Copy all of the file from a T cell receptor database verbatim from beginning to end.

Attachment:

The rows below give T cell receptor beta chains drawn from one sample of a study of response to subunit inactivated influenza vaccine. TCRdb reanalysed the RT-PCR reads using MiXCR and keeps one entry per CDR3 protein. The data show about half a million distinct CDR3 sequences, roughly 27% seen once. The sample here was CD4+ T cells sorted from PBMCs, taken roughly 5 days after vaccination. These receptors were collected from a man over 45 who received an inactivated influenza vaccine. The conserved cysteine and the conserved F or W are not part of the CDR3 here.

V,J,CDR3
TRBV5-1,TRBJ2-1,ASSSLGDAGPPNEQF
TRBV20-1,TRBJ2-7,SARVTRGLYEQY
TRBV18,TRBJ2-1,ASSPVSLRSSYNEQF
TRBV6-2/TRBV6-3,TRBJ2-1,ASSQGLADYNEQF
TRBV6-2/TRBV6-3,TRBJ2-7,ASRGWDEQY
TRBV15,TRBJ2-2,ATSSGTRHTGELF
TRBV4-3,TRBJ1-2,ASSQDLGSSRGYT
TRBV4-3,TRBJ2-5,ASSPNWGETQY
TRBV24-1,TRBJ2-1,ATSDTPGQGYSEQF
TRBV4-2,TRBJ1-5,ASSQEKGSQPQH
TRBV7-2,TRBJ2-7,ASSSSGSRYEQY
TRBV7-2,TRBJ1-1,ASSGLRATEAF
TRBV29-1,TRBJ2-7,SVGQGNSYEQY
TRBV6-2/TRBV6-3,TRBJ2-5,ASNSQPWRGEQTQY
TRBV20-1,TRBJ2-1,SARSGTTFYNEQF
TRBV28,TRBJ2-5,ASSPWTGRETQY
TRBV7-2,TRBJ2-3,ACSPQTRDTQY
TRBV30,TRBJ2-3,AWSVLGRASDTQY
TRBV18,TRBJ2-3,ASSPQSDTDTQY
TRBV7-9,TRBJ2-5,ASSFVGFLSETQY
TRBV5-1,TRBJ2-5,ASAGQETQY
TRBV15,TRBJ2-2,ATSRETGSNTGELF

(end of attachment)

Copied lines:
The rows below give T cell receptor beta chains drawn from one sample of a study of response to subunit inactivated influenza vaccine. TCRdb reanalysed the RT-PCR reads using MiXCR and keeps one entry per CDR3 protein. The data show about half a million distinct CDR3 sequences, roughly 27% seen once. The sample here was CD4+ T cells sorted from PBMCs, taken roughly 5 days after vaccination. These receptors were collected from a man over 45 who received an inactivated influenza vaccine. The conserved cysteine and the conserved F or W are not part of the CDR3 here.

V,J,CDR3
TRBV5-1,TRBJ2-1,ASSSLGDAGPPNEQF
TRBV20-1,TRBJ2-7,SARVTRGLYEQY
TRBV18,TRBJ2-1,ASSPVSLRSSYNEQF
TRBV6-2/TRBV6-3,TRBJ2-1,ASSQGLADYNEQF
TRBV6-2/TRBV6-3,TRBJ2-7,ASRGWDEQY
TRBV15,TRBJ2-2,ATSSGTRHTGELF
TRBV4-3,TRBJ1-2,ASSQDLGSSRGYT
TRBV4-3,TRBJ2-5,ASSPNWGETQY
TRBV24-1,TRBJ2-1,ATSDTPGQGYSEQF
TRBV4-2,TRBJ1-5,ASSQEKGSQPQH
TRBV7-2,TRBJ2-7,ASSSSGSRYEQY
TRBV7-2,TRBJ1-1,ASSGLRATEAF
TRBV29-1,TRBJ2-7,SVGQGNSYEQY
TRBV6-2/TRBV6-3,TRBJ2-5,ASNSQPWRGEQTQY
TRBV20-1,TRBJ2-1,SARSGTTFYNEQF
TRBV28,TRBJ2-5,ASSPWTGRETQY
TRBV7-2,TRBJ2-3,ACSPQTRDTQY
TRBV30,TRBJ2-3,AWSVLGRASDTQY
TRBV18,TRBJ2-3,ASSPQSDTDTQY
TRBV7-9,TRBJ2-5,ASSFVGFLSETQY
TRBV5-1,TRBJ2-5,ASAGQETQY
TRBV15,TRBJ2-2,ATSRETGSNTGELF